Rechargeable nickel-cadmium (NiCad) batteries power devices we use every day. From cell phones to computers and cordless tools, the convenience of rechargeable, high-discharge batteries enables us to live a mobile, portable lifestyle. However these batteries eventually no longer hold a charge and need to be replaced. However, in some cases, the batteries can be rejuvenated or repaired.
Completely discharge the battery. Leave the tool or device on until the last drop of power is drained from the battery.
Allow the power tool battery to rest and cool down, if is warm to the touch. Excessive warmth during the charging cycle is one of the conditions which destroy a battery’s ability to hold a new charge.
Put the battery in the refrigerator overnight. This will cool the batteries core temperature and prepare it for a full recharge the next day.
Charge the battery according to manufacturer’s recommendations. In some cases, because the battery was allowed to completely drain and rest, it will accept a full recharge.
Repeat the process if the battery showed a small level of improvement. Rechargeable batteries develop a “memory.” They will only discharge or recharge a limited amount, based on their use. Allowing the battery to completely discharge and then recharge sometimes clears the memory.
Cut two pieces of 12-gauge, multistrand copper wire approximately 18 inches long. Strip each end of each wire so that the stranded copper wires are exposed. Twist the wires into tight bundles.
Attach one wire to each pole of a car battery. Don’t allow these wires to touch each other and do not touch the exposed wires.
Closely examine the worn out NiCad battery. The battery’s positive and negative terminal should be clearly labeled. The positive terminal is labeled with a “+” sign, and the negative terminal with a “-” sign.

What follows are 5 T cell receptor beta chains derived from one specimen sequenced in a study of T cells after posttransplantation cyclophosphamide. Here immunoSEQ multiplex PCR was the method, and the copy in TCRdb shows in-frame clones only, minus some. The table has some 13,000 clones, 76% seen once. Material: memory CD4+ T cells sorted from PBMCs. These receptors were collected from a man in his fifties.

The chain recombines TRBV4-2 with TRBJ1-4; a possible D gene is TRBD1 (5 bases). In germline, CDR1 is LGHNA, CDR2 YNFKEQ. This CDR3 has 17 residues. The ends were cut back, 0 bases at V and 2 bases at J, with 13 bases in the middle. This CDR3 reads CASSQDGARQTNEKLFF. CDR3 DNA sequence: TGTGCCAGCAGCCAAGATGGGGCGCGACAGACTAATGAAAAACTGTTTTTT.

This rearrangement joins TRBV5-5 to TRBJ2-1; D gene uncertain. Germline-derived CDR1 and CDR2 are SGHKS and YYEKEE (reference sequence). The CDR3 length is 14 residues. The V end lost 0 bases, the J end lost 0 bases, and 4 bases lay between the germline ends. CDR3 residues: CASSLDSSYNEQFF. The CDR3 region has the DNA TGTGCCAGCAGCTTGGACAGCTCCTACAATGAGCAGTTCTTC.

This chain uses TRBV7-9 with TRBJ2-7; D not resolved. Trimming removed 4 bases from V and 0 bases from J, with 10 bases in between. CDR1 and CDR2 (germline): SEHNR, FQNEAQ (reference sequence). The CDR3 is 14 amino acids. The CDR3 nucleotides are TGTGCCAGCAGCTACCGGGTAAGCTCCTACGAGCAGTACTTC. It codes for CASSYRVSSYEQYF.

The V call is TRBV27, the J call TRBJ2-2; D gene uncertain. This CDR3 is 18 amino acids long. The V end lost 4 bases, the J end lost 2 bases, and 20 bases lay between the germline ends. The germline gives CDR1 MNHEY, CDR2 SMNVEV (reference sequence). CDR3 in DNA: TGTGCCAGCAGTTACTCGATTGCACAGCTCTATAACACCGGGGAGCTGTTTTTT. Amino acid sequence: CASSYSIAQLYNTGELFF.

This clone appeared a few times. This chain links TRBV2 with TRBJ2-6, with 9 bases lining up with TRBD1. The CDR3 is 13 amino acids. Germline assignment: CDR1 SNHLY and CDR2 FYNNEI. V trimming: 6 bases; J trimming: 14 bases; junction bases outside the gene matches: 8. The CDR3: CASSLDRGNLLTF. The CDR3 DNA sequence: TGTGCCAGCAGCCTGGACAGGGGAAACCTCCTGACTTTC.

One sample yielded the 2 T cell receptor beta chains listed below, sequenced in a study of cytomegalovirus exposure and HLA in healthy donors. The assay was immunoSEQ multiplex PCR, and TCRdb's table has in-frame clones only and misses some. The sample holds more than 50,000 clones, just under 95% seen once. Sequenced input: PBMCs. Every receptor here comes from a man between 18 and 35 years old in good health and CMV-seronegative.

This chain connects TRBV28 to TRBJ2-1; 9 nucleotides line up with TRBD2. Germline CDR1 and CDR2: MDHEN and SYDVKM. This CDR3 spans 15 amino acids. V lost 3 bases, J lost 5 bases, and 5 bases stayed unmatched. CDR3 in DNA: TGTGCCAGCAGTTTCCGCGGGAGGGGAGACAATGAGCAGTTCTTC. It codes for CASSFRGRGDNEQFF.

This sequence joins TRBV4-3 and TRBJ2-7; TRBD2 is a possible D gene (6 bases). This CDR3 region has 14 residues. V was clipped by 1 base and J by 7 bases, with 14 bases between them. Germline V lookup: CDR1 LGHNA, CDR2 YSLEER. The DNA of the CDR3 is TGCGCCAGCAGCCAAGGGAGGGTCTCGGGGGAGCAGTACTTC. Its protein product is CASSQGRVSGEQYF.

Hold the wire from the negative pole of the car battery against the NiCad battery’s negative terminal. Quickly tap the wire from the positive pole of the car battery against the battery’s positive terminal. The battery will receive an overcharge or short voltage spike. In some cases, this process will reset the electrochemical conditions in the battery and a worn-out battery will again accept a full charge.
Allow the battery to cool down for at least 30 minutes, then place it into the manufacturer’s charger. Install the battery in the device to check the battery to see if it is now holding a charge. Repeat this process if some change is measurable in the battery’s performance.
Disassemble the plastic case around the individual cells in batteries used for rechargeable tools. Large rechargeable power tools such as drills, saws and sanders use interchangeable, multicell Makita BL1850 battery packs. Inside the pack are multiple 2.4-volt single battery cells, which are soldered together. If the battery pack has no visible way to take it apart, do not attempt to pry the casing open. This will destroy the battery pack.
Carefully remove the batteries from the plastic case. Make sure to not damage any of the soldiered connections.
Examine the individual cells and the metal jumpers (or wires) which are soldered to each cell with a magnifying glass. Heavy-duty power tools receive rugged use and, if a tool is dropped, the shock can damage the soldered connections between the individual cells.
Repair any damaged connections with electrical solder using a soldering iron. Allow the repair work to cool.
Reassemble the Drill battery pack. Charge the battery according to manufacturer’s instructions to see if it holds a charge.
Each of these steps may improve or repair the ability of a NiCad battery to hold a charge again. However, these devices do eventually reach a point where they will no longer hold a charge or maintain a charge for an extended period of time. Like a battery in a car, when the NiCad battery no longer holds a charge and these repair suggestions are ineffective, it is time to replace the device.
Regarding the voltage surge technique: Do not repeatedly shock the battery in quick succession. Instead, follow each step in this procedure to zap the battery, allow it to cool, charge the battery, test the usefulness, then repeat if needed. Repeated consecutive zaps can cause the battery to overheat and rupture.